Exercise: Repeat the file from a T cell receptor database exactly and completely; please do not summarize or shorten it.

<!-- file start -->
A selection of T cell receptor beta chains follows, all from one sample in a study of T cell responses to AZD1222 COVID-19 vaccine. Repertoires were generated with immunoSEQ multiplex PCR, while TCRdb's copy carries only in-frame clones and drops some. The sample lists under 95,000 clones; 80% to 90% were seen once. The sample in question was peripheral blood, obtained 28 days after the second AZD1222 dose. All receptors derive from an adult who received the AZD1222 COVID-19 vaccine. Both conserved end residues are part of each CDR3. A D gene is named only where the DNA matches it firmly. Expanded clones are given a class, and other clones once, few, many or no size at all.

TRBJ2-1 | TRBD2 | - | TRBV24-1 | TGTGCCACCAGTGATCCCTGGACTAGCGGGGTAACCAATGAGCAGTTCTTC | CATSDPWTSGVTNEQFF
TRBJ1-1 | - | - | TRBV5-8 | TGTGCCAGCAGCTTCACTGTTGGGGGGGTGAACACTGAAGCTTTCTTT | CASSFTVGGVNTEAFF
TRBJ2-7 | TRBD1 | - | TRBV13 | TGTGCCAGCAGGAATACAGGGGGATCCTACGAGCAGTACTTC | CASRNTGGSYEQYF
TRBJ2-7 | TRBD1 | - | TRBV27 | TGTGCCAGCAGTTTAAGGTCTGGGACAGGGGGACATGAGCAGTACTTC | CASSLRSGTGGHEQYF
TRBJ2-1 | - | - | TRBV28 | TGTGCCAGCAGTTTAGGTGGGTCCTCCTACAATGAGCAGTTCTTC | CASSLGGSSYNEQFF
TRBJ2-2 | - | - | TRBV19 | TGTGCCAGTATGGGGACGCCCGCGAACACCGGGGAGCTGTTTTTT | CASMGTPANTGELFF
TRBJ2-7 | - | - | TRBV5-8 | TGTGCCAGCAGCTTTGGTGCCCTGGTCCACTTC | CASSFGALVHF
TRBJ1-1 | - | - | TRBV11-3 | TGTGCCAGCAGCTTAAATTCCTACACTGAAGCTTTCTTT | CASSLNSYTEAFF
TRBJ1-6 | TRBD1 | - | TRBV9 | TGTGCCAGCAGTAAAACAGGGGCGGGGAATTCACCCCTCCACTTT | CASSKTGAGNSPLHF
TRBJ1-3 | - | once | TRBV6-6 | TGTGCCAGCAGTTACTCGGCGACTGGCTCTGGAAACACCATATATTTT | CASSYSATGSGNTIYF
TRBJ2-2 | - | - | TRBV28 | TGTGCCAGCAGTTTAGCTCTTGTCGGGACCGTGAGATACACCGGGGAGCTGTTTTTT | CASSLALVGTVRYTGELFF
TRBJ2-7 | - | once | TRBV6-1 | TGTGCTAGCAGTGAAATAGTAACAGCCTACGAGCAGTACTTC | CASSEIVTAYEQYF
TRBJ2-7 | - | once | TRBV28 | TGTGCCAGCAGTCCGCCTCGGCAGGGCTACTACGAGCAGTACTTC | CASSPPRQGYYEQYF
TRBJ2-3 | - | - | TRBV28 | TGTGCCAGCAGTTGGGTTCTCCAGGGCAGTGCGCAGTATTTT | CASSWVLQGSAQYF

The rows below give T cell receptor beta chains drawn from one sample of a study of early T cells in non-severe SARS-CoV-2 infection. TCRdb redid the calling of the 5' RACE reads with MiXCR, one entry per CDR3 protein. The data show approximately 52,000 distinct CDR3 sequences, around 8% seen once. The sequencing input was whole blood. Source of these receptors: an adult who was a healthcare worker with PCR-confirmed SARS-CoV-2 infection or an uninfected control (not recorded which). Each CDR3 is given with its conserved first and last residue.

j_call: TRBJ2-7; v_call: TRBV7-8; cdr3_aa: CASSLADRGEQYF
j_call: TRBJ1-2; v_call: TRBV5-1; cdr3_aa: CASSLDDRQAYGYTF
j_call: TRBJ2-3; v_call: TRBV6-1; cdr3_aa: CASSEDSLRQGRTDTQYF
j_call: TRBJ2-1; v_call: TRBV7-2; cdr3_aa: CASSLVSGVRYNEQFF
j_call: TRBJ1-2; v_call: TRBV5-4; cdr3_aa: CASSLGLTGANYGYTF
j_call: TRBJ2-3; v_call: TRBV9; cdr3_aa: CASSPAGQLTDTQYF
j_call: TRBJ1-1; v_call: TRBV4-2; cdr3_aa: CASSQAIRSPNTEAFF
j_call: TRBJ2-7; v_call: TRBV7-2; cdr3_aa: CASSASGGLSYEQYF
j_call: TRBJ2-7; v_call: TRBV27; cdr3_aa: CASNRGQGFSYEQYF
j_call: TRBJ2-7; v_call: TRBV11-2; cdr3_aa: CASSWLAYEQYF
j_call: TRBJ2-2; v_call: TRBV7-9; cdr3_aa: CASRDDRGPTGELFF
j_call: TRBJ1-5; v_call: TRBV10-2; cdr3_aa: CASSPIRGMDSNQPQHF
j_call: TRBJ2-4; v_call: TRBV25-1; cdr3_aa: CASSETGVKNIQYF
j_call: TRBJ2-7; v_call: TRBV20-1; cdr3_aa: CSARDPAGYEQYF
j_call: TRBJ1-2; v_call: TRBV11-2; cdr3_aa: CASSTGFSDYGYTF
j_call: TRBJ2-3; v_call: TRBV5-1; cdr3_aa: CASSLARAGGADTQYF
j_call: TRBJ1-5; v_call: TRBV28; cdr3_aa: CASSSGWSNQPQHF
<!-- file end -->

A selection of T cell receptor beta chains follows, all from one sample in a study of T cell responses to AZD1222 COVID-19 vaccine. Repertoires were generated with immunoSEQ multiplex PCR, while TCRdb's copy carries only in-frame clones and drops some. The sample lists under 95,000 clones; 80% to 90% were seen once. The sample in question was peripheral blood, obtained 28 days after the second AZD1222 dose. All receptors derive from an adult who received the AZD1222 COVID-19 vaccine. Both conserved end residues are part of each CDR3. A D gene is named only where the DNA matches it firmly. Expanded clones are given a class, and other clones once, few, many or no size at all.

TRBJ2-1 | TRBD2 | - | TRBV24-1 | TGTGCCACCAGTGATCCCTGGACTAGCGGGGTAACCAATGAGCAGTTCTTC | CATSDPWTSGVTNEQFF
TRBJ1-1 | - | - | TRBV5-8 | TGTGCCAGCAGCTTCACTGTTGGGGGGGTGAACACTGAAGCTTTCTTT | CASSFTVGGVNTEAFF
TRBJ2-7 | TRBD1 | - | TRBV13 | TGTGCCAGCAGGAATACAGGGGGATCCTACGAGCAGTACTTC | CASRNTGGSYEQYF
TRBJ2-7 | TRBD1 | - | TRBV27 | TGTGCCAGCAGTTTAAGGTCTGGGACAGGGGGACATGAGCAGTACTTC | CASSLRSGTGGHEQYF
TRBJ2-1 | - | - | TRBV28 | TGTGCCAGCAGTTTAGGTGGGTCCTCCTACAATGAGCAGTTCTTC | CASSLGGSSYNEQFF
TRBJ2-2 | - | - | TRBV19 | TGTGCCAGTATGGGGACGCCCGCGAACACCGGGGAGCTGTTTTTT | CASMGTPANTGELFF
TRBJ2-7 | - | - | TRBV5-8 | TGTGCCAGCAGCTTTGGTGCCCTGGTCCACTTC | CASSFGALVHF
TRBJ1-1 | - | - | TRBV11-3 | TGTGCCAGCAGCTTAAATTCCTACACTGAAGCTTTCTTT | CASSLNSYTEAFF
TRBJ1-6 | TRBD1 | - | TRBV9 | TGTGCCAGCAGTAAAACAGGGGCGGGGAATTCACCCCTCCACTTT | CASSKTGAGNSPLHF
TRBJ1-3 | - | once | TRBV6-6 | TGTGCCAGCAGTTACTCGGCGACTGGCTCTGGAAACACCATATATTTT | CASSYSATGSGNTIYF
TRBJ2-2 | - | - | TRBV28 | TGTGCCAGCAGTTTAGCTCTTGTCGGGACCGTGAGATACACCGGGGAGCTGTTTTTT | CASSLALVGTVRYTGELFF
TRBJ2-7 | - | once | TRBV6-1 | TGTGCTAGCAGTGAAATAGTAACAGCCTACGAGCAGTACTTC | CASSEIVTAYEQYF
TRBJ2-7 | - | once | TRBV28 | TGTGCCAGCAGTCCGCCTCGGCAGGGCTACTACGAGCAGTACTTC | CASSPPRQGYYEQYF
TRBJ2-3 | - | - | TRBV28 | TGTGCCAGCAGTTGGGTTCTCCAGGGCAGTGCGCAGTATTTT | CASSWVLQGSAQYF

The rows below give T cell receptor beta chains drawn from one sample of a study of early T cells in non-severe SARS-CoV-2 infection. TCRdb redid the calling of the 5' RACE reads with MiXCR, one entry per CDR3 protein. The data show approximately 52,000 distinct CDR3 sequences, around 8% seen once. The sequencing input was whole blood. Source of these receptors: an adult who was a healthcare worker with PCR-confirmed SARS-CoV-2 infection or an uninfected control (not recorded which). Each CDR3 is given with its conserved first and last residue.

j_call: TRBJ2-7; v_call: TRBV7-8; cdr3_aa: CASSLADRGEQYF
j_call: TRBJ1-2; v_call: TRBV5-1; cdr3_aa: CASSLDDRQAYGYTF
j_call: TRBJ2-3; v_call: TRBV6-1; cdr3_aa: CASSEDSLRQGRTDTQYF
j_call: TRBJ2-1; v_call: TRBV7-2; cdr3_aa: CASSLVSGVRYNEQFF
j_call: TRBJ1-2; v_call: TRBV5-4; cdr3_aa: CASSLGLTGANYGYTF
j_call: TRBJ2-3; v_call: TRBV9; cdr3_aa: CASSPAGQLTDTQYF
j_call: TRBJ1-1; v_call: TRBV4-2; cdr3_aa: CASSQAIRSPNTEAFF
j_call: TRBJ2-7; v_call: TRBV7-2; cdr3_aa: CASSASGGLSYEQYF
j_call: TRBJ2-7; v_call: TRBV27; cdr3_aa: CASNRGQGFSYEQYF
j_call: TRBJ2-7; v_call: TRBV11-2; cdr3_aa: CASSWLAYEQYF
j_call: TRBJ2-2; v_call: TRBV7-9; cdr3_aa: CASRDDRGPTGELFF
j_call: TRBJ1-5; v_call: TRBV10-2; cdr3_aa: CASSPIRGMDSNQPQHF
j_call: TRBJ2-4; v_call: TRBV25-1; cdr3_aa: CASSETGVKNIQYF
j_call: TRBJ2-7; v_call: TRBV20-1; cdr3_aa: CSARDPAGYEQYF
j_call: TRBJ1-2; v_call: TRBV11-2; cdr3_aa: CASSTGFSDYGYTF
j_call: TRBJ2-3; v_call: TRBV5-1; cdr3_aa: CASSLARAGGADTQYF
j_call: TRBJ1-5; v_call: TRBV28; cdr3_aa: CASSSGWSNQPQHF